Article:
The residents living within the territorial boundaries of Bahria Town enjoy the “high standards of housing and services”, and the neighbouring villages stand in deep contrast to the aesthetic and ordered living of the gated communities. Bahria Town offers a dream world material comfort, “labelled as a city within a city” because their architectural designs are idealised visions of the aesthetic ordering of cities like Paris and New York. If you drive down the carpeted roads of Bahria Town (Lahore), the Greco-Roman columns stand tall to welcome you, the lack of violent potholes and free-roaming cattle, and the view of organised streets and dwellings will be a breath of fresh air to the otherwise imperfect, disorienting surroundings, the katchi abadi (slums).
The low-income populations, and their poorly constructed houses and lacking service provisions, are separated from the affluent classes by the concrete surrounding walls, guarded by the security personnel, of the gated communities.
There is a pattern of exclusion and separation to the developmental efforts within the city since the colonial times when the islands of the English gentlemen stood aloof from the run-down crowded squalors of the locals.
The Katchi Abadis are characterised by “overcrowding, poor or informal housing, inadequate access to safe — water and sanitation, and insecurity of tenure”. Often the miserable, ghastly spaces in the popular understandings and the elite use this narrative to rationalise the need for gated communities. Their hegemonic aspirations are well reflected in their exclusionary claims over urbanity, and their deep resentment towards the katchi abadis as symbols of ‘poverty, criminality, and backwardness’. Those gates, those walls and barriers exclude people due to financial and social capital, condemning them to a life of depravity and this is not an unwanted consequence of modernity.Land that was previously public, now is private property.
There is a pattern of exclusion and separation to the developmental efforts within the city since colonial times. The colonial powers, much like the current landed elites, sought to modernise the native land in a way that emphasised the segregation between the islands of Englishness, such as the Lawrence Gardens or Aitchison College, and the archaic, run-down areas where ordinary natives resided. To elucidate further, it is poignant to remind the reader about the preposterous sign boards outside Lawrence Garden: “No dog or Indians allowed”.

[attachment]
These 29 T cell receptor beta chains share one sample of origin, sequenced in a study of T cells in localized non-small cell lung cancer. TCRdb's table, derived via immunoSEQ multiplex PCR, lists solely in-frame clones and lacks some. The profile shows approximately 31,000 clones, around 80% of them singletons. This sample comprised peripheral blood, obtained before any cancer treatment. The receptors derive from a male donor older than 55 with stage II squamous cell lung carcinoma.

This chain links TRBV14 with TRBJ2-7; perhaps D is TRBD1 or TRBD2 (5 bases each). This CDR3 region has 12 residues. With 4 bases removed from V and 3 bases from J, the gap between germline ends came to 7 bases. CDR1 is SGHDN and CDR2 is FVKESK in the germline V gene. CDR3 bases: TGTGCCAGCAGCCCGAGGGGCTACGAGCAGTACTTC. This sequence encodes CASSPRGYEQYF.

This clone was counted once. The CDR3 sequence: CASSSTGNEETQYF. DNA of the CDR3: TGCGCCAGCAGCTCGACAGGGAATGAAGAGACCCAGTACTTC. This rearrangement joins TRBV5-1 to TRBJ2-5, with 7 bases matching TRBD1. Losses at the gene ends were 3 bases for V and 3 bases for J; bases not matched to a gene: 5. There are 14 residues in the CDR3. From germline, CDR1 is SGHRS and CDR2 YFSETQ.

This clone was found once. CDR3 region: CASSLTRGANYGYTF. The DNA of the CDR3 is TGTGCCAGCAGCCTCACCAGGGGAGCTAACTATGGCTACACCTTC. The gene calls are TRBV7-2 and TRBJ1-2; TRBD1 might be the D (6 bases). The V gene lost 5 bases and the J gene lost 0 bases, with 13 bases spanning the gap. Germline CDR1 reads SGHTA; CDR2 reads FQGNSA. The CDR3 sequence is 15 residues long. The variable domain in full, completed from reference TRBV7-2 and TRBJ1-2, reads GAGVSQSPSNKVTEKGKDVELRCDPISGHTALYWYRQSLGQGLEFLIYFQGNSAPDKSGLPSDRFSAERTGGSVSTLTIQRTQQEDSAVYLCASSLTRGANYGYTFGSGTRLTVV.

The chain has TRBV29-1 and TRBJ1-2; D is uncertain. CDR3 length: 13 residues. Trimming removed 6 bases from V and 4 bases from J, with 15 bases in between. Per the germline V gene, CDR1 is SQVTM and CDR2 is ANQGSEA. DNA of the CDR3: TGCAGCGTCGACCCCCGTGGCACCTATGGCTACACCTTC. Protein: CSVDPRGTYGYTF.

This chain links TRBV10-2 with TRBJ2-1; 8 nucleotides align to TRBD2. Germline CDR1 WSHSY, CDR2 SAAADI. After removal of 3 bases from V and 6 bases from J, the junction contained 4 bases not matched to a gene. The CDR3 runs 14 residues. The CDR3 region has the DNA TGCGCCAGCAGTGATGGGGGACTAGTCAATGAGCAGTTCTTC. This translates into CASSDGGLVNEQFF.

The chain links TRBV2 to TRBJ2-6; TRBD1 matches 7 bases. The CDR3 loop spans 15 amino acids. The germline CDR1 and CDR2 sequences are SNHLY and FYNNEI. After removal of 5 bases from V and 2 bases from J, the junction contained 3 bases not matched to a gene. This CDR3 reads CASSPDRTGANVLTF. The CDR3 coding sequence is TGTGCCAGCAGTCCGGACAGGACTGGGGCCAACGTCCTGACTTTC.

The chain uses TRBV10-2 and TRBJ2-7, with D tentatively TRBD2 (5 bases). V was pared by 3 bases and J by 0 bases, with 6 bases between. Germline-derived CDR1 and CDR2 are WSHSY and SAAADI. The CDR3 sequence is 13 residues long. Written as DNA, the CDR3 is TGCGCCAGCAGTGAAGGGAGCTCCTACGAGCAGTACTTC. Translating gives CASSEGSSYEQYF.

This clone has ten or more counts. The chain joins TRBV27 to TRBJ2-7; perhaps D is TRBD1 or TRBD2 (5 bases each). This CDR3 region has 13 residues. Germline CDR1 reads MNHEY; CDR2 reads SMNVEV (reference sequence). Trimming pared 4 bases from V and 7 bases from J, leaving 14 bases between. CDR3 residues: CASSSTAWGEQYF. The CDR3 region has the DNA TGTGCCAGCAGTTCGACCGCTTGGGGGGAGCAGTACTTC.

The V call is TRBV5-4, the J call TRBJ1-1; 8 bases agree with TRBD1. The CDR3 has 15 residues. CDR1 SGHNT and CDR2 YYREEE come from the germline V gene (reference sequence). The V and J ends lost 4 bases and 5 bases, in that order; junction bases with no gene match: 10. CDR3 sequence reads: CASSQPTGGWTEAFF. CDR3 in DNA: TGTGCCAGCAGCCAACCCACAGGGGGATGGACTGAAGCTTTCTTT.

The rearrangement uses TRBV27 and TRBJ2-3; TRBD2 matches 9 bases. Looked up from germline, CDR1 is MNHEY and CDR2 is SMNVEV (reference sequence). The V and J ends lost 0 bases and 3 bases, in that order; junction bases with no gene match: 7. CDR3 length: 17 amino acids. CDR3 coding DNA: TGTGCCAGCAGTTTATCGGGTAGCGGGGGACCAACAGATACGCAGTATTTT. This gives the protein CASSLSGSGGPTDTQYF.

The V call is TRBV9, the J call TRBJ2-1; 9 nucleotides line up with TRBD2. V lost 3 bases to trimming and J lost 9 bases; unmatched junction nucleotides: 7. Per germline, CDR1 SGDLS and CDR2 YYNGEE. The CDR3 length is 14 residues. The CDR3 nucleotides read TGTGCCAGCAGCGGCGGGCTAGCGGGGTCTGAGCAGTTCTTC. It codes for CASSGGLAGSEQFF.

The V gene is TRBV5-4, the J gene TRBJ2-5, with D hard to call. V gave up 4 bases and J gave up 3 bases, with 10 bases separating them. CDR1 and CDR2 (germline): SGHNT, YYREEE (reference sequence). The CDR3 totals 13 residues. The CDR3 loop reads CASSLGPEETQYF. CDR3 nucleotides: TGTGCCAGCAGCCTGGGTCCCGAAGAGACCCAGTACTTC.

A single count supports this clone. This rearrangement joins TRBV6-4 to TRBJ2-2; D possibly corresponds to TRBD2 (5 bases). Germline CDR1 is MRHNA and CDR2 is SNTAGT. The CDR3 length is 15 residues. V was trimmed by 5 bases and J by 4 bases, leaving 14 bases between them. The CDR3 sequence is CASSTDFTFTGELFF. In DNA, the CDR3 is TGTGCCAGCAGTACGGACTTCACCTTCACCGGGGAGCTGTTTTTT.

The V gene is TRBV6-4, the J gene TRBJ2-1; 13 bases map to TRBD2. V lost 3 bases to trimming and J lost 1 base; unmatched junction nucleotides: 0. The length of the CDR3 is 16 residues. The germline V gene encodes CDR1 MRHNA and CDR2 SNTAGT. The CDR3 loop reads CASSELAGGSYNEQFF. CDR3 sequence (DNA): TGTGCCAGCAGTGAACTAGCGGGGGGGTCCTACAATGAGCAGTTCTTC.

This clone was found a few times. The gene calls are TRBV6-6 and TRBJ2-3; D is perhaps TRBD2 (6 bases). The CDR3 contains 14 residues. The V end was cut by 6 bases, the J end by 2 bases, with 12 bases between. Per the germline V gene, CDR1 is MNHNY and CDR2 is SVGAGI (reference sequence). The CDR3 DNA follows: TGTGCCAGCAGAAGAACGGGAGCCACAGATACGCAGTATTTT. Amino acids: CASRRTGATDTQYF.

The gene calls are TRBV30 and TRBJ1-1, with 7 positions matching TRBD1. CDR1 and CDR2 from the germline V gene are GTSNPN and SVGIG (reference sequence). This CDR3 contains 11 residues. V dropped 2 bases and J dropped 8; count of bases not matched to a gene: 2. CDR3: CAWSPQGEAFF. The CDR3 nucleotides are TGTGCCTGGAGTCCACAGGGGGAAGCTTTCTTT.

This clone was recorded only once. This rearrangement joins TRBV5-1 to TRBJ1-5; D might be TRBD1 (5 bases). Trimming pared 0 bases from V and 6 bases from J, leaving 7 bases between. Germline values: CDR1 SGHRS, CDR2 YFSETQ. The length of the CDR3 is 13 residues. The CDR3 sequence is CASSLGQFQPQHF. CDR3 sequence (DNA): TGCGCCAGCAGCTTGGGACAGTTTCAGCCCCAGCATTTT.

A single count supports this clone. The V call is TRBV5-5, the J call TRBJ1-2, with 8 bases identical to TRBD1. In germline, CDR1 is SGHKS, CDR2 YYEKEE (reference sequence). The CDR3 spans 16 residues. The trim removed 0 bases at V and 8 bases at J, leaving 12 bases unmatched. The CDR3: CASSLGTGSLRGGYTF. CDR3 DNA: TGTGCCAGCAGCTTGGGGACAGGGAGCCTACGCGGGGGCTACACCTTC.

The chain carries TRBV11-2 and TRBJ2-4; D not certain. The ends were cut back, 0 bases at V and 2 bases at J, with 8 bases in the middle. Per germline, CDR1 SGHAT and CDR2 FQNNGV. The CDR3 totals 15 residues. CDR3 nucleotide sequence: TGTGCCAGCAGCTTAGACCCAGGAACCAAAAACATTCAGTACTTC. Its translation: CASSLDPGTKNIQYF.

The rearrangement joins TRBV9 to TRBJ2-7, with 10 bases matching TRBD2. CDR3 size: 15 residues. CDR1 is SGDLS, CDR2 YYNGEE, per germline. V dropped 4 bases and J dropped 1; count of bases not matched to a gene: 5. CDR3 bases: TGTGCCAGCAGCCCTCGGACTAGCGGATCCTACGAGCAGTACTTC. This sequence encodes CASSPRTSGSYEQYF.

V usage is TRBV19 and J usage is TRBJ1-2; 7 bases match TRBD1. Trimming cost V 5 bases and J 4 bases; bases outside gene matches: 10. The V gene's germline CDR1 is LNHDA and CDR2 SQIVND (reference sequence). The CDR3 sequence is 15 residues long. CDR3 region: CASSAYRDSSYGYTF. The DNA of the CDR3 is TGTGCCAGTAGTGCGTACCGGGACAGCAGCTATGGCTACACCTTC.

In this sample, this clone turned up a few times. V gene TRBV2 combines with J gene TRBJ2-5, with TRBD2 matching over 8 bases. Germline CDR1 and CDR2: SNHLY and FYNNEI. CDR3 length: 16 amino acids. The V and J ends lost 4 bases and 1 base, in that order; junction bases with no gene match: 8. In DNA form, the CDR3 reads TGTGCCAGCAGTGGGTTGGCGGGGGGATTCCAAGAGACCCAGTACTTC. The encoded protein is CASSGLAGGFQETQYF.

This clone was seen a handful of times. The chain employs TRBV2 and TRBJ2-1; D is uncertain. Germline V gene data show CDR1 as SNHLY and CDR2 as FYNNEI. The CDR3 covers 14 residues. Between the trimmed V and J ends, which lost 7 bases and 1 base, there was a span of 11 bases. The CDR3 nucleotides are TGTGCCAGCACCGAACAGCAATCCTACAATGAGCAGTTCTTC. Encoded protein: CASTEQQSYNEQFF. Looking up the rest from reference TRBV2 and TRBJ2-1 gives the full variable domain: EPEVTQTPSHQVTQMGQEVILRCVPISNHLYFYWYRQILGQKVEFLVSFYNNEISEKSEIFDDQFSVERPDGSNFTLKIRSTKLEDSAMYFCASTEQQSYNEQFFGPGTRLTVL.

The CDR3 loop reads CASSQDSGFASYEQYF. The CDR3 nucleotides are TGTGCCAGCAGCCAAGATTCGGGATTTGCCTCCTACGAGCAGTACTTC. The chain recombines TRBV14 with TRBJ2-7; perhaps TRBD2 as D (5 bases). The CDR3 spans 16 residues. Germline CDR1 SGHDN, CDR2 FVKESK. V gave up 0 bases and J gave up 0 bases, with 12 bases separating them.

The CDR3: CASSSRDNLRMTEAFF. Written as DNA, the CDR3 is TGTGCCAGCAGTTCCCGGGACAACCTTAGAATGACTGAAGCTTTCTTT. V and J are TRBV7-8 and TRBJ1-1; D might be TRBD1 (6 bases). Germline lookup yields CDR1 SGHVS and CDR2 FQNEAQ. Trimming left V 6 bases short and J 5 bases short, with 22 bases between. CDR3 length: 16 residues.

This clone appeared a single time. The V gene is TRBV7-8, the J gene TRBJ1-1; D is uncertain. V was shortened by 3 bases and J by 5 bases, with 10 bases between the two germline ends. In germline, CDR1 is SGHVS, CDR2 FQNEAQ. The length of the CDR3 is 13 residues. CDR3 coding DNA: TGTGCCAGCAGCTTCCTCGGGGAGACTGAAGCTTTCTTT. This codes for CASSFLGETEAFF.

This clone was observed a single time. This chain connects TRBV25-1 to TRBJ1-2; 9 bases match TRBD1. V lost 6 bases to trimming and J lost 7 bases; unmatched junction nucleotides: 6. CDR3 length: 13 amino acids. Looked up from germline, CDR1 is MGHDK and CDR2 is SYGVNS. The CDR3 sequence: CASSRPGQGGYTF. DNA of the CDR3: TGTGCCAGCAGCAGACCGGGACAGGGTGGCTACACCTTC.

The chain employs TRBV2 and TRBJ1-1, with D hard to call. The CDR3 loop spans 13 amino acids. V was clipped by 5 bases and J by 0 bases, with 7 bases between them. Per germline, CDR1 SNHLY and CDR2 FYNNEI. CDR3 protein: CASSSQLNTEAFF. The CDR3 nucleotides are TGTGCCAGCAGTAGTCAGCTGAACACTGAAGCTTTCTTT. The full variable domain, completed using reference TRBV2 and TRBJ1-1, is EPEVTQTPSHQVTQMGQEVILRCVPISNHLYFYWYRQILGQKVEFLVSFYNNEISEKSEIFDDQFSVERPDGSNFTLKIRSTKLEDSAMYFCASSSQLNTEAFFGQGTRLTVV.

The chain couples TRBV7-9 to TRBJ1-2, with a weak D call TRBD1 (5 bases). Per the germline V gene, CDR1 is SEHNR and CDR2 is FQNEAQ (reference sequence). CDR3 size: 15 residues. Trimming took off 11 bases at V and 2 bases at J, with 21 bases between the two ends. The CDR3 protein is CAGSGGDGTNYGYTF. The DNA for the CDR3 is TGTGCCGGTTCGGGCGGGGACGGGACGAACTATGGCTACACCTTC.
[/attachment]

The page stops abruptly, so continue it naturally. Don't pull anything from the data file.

It will be worthwhile to pause and reflect on the world-class utopia of gated communities, which reflect the social insecurities of the elite class of Pakistan, who seeks refuge from the problems of the rest of city, problems that they helped create by allowing the state to wash hands from the responsibility of providing public housing, better living standards and security to the low-income groups. In fact, the poor tend to view it as their own fault that their lives remain tangled in the ‘wrong side of the track’, chiding their own inability to earn more to afford such ‘luxury’ lifestyles.
Families, displaced in the process of building elite housing schemes, coerced to sell their agricultural land at prices well below the market rates; intimidation through police, qabza groups as well as through fruitful collusion with the local patwaris, has made the process of land-grabbing easier.
The rapid land transformations in Lahore and the urbanisation of Lahore’s periphery have been shaped by the unequal power relations of the society The unequal power relations refer to the overpowering control of the private developers, such as Malik Riaz of Bahria Town and the retired military leadership of DHA housing authority. The pre-existing villages on which the gate communities are built had residents who lost control over their land and faced inadequate compensations which were never fulfilled within the promised durations.
To put it briefly, the Bahria Town’s case is evidence enough to show how links with powerful individuals of the society are supremely beneficial to real estate developers.
Families were coerced to sell their agricultural land at prices well below the market rates; intimidation through police, qabza groups as well as the fruitful collusion with the local patwaris (low-level bureaucrats in charge of the land records) made the process of land-grabbing easier. Similar tactics were mirrored in the development of Bahria Town Rawalpindi and Karachi. All this information has been reported in the media but very conveniently pushed to the peripheries because it challenges the status quo of this country.
There is an urban conflict arising from this gentrification, taking land away from the commons, and transferring it to the rich. The rich and private developers get to decide what kind of urbanity should prevail, and to no one’s surprise, their efforts are not for the public good. I have humbly attempted to document the piercing and most tragic dualities of lives in an urban centre. It is crucial to problematize the utopia of real estate and urban development because they are based on exclusionary urban visions.
The working class and poor sections of this society need us to act in alliance with our humanity and fight for their rights – to end these regimes of dispossession. Participatory urban planning could be a step in the right direction, diverting resources from the privileged hands of the elite into the desperate hands of the urban majority, the lower-income groups.
Aazma Saeed has recently completed her Bachelor’s in Anthropology and Sociology from Lahore University of Management Sciences.